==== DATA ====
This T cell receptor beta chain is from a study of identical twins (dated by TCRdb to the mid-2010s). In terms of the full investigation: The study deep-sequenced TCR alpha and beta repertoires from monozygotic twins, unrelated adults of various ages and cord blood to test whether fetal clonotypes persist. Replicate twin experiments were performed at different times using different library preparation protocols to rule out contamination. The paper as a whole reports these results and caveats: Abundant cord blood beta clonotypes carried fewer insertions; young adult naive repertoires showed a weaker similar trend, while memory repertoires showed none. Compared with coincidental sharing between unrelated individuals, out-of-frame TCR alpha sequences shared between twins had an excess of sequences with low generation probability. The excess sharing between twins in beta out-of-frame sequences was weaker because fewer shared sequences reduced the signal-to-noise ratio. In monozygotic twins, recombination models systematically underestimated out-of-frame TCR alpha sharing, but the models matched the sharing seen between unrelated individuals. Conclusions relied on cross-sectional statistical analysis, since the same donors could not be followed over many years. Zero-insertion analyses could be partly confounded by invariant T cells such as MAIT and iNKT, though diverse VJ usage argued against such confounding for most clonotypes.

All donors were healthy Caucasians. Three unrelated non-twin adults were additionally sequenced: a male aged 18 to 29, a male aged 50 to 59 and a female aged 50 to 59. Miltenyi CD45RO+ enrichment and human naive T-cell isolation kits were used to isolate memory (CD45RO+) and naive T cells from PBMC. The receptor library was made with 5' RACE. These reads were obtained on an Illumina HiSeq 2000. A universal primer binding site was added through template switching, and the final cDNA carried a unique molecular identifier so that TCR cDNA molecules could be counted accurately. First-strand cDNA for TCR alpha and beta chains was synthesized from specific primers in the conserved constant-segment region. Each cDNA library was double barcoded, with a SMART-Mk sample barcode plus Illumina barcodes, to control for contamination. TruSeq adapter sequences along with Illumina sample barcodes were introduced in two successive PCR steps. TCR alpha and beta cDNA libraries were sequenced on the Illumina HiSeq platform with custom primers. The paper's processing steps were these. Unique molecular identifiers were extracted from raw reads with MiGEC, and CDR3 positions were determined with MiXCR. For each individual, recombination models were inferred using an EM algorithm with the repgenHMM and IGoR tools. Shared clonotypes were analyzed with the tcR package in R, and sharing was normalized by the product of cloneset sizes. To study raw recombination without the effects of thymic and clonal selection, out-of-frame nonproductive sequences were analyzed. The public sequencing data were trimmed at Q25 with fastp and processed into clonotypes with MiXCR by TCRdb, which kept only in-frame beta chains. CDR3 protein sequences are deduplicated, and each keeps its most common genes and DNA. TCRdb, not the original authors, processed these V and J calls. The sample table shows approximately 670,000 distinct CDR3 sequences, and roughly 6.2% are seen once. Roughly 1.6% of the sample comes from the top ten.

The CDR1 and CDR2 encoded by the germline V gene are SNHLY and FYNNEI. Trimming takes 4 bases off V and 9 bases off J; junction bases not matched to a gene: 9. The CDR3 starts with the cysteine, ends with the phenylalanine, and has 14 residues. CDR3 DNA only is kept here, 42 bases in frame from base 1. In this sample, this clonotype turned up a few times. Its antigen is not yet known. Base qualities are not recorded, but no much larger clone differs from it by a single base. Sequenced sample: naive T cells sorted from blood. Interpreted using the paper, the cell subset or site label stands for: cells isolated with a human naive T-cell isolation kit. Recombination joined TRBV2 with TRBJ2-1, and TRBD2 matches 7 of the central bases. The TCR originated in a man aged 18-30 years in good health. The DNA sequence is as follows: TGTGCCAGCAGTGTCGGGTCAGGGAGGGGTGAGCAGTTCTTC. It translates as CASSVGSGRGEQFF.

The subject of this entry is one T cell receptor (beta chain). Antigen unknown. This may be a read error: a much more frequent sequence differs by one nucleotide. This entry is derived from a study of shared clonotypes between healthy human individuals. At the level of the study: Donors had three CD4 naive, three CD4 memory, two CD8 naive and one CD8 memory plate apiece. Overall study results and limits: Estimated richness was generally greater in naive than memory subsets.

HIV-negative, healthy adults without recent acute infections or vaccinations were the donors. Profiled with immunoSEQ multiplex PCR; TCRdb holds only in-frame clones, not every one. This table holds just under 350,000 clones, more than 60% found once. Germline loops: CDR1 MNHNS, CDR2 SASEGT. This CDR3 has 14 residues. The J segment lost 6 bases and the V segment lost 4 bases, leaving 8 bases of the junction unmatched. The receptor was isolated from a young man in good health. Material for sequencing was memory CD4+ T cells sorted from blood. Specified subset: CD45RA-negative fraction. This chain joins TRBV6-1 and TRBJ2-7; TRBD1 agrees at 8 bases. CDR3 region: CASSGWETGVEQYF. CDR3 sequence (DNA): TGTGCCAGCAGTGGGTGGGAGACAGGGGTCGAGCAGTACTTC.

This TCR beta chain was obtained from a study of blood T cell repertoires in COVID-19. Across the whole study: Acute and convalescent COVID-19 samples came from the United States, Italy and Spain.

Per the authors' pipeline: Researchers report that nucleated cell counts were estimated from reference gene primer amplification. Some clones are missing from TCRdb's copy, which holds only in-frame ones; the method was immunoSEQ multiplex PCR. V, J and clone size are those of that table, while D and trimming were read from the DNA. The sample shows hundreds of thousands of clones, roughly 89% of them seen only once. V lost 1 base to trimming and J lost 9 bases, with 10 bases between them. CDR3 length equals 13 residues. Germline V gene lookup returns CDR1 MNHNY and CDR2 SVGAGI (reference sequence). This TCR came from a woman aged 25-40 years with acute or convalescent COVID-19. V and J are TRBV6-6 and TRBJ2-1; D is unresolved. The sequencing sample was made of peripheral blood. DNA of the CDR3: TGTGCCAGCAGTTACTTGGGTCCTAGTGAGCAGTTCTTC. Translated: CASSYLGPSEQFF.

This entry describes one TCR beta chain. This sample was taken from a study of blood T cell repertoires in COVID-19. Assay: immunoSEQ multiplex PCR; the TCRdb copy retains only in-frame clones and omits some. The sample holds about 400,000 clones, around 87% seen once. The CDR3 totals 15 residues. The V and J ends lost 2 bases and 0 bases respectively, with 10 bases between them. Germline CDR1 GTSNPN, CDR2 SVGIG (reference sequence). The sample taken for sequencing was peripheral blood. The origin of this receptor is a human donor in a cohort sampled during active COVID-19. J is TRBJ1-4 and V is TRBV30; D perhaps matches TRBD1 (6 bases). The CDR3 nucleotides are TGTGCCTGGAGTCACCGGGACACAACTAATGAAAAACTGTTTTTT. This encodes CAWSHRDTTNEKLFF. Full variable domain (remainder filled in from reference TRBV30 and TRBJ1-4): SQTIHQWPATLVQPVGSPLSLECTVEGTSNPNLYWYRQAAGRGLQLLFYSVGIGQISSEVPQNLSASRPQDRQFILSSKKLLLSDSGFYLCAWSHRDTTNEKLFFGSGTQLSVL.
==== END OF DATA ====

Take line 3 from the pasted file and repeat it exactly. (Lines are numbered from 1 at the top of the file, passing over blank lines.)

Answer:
The CDR1 and CDR2 encoded by the germline V gene are SNHLY and FYNNEI. Trimming takes 4 bases off V and 9 bases off J; junction bases not matched to a gene: 9. The CDR3 starts with the cysteine, ends with the phenylalanine, and has 14 residues. CDR3 DNA only is kept here, 42 bases in frame from base 1. In this sample, this clonotype turned up a few times. Its antigen is not yet known. Base qualities are not recorded, but no much larger clone differs from it by a single base. Sequenced sample: naive T cells sorted from blood. Interpreted using the paper, the cell subset or site label stands for: cells isolated with a human naive T-cell isolation kit. Recombination joined TRBV2 with TRBJ2-1, and TRBD2 matches 7 of the central bases. The TCR originated in a man aged 18-30 years in good health. The DNA sequence is as follows: TGTGCCAGCAGTGTCGGGTCAGGGAGGGGTGAGCAGTTCTTC. It translates as CASSVGSGRGEQFF.